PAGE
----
Revenge Porn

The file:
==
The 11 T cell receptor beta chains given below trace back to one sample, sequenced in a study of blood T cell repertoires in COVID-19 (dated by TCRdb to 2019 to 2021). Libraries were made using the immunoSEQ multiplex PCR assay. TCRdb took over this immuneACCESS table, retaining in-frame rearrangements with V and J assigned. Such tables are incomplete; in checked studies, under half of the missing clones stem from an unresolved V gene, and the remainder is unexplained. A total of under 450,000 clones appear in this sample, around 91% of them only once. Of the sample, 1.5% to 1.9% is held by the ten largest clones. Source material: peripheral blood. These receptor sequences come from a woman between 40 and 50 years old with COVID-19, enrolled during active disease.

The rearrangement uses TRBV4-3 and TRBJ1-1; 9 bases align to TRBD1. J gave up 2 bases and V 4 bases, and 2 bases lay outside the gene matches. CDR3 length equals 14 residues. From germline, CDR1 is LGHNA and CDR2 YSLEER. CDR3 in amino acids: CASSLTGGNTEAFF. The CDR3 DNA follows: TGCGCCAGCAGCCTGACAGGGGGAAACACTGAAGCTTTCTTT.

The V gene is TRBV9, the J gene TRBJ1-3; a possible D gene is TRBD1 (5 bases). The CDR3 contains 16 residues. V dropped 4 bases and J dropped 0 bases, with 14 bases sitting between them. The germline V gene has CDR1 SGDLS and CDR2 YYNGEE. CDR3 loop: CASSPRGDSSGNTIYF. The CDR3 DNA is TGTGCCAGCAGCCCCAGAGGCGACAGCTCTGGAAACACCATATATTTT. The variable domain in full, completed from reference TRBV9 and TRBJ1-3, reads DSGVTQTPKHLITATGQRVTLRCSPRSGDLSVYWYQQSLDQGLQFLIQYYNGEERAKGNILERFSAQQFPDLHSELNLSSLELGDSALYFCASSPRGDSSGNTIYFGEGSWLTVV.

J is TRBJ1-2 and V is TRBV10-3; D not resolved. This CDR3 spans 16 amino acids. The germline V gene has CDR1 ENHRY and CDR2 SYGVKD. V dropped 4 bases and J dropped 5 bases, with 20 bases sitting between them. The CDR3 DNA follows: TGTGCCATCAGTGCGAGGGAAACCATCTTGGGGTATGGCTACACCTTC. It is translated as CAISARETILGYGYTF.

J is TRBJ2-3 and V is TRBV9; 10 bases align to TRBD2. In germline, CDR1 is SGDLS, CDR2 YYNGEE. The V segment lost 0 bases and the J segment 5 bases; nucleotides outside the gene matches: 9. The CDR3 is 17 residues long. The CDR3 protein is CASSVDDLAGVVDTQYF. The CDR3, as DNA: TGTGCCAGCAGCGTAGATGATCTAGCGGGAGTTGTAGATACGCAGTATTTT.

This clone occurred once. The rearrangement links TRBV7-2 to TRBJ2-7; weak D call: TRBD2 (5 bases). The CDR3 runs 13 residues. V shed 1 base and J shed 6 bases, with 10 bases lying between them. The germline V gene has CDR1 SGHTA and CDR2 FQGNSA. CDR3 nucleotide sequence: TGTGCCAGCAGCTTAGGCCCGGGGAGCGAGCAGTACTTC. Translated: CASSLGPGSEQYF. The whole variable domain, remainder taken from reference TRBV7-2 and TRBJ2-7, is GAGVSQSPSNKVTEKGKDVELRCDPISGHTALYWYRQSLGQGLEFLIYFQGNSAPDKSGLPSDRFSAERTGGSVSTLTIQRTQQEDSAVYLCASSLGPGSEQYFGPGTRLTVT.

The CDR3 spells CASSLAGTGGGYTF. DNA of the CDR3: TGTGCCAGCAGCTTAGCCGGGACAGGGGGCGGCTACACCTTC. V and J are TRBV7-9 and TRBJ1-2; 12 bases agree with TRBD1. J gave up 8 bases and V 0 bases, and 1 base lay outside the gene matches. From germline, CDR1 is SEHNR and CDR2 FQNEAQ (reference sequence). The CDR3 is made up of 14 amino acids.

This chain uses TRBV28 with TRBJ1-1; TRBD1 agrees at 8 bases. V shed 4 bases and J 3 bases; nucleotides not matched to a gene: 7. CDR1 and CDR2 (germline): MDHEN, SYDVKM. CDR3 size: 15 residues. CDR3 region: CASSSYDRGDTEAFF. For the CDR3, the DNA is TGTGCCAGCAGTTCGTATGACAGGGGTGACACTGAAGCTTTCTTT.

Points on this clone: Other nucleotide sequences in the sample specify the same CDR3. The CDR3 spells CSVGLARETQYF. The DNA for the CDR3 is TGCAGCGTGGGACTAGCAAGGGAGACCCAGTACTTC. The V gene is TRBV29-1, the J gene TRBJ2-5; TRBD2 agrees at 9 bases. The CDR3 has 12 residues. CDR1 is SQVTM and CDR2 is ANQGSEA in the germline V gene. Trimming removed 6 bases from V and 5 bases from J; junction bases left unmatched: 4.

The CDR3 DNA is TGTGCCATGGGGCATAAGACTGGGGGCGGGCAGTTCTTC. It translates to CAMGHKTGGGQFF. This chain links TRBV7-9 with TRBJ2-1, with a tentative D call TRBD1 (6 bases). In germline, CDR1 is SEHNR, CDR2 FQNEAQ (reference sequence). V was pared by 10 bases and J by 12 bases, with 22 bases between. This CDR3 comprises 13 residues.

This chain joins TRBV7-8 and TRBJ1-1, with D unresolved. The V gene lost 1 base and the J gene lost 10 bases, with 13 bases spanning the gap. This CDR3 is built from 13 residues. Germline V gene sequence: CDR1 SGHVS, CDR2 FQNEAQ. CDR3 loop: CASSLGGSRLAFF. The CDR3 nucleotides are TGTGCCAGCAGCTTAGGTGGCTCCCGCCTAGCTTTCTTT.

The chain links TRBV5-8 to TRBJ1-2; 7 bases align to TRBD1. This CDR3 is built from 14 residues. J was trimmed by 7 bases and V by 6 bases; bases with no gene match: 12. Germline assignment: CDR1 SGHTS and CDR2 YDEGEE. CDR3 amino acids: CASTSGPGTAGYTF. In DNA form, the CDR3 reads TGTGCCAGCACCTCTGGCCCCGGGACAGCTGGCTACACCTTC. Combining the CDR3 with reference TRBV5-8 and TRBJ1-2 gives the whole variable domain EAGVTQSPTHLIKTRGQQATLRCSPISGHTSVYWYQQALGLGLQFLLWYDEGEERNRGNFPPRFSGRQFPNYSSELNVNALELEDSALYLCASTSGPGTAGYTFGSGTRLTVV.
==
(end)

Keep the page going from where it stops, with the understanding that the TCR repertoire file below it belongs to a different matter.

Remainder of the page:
What is revenge porn? Previously dealt with under existing Harassment or Malicious Communications law, there is now a specific offence. The offence is that of distributing a private sexual image of someone without consent, and with the intention of causing them distress. This is commonly called revenge porn. Revenge porn has become a growing phenomenon in recent years and usually involves the posting and sharing on the web of intimate images of former lovers without their consent. Such actions, often by spurned men, are designed to degrade and humiliate ex-partners in the most cruel and malicious way. Victims have spoken out of how they have been traumatised by the images of their bodies being ogled and mocked by thousands of men. The maximum custodial sentence is two years. Distributing an image has a wide definition. It can range from uploading the image to a pornographic website, sharing on social media, to simply sending it via sms to a friend’s handset. Therefore uploading a naked or pornographic image of a person without their consent is now illegal. This does not apply to offences committed before March 2015 when the Act relating to revenge porn came into force. Police powers in relation to revenge porn are the same as with any indictable offence. You may be arrested. Your phone and computer equipment seized, and browser history checked. You may be invited to the police station for a voluntary interview under caution. If you are invited for an interview under caution, then you should seek legal advice. Revenge porn has been described by the courts as “a highly vindictive invasion of privacy, done with the intention of humiliating and hurting your victim”. A number of people in the UK have already been convicted under the revenge porn laws, including a woman and a youth. One person was jailed for 16 weeks. Instagram and Facebook have been used.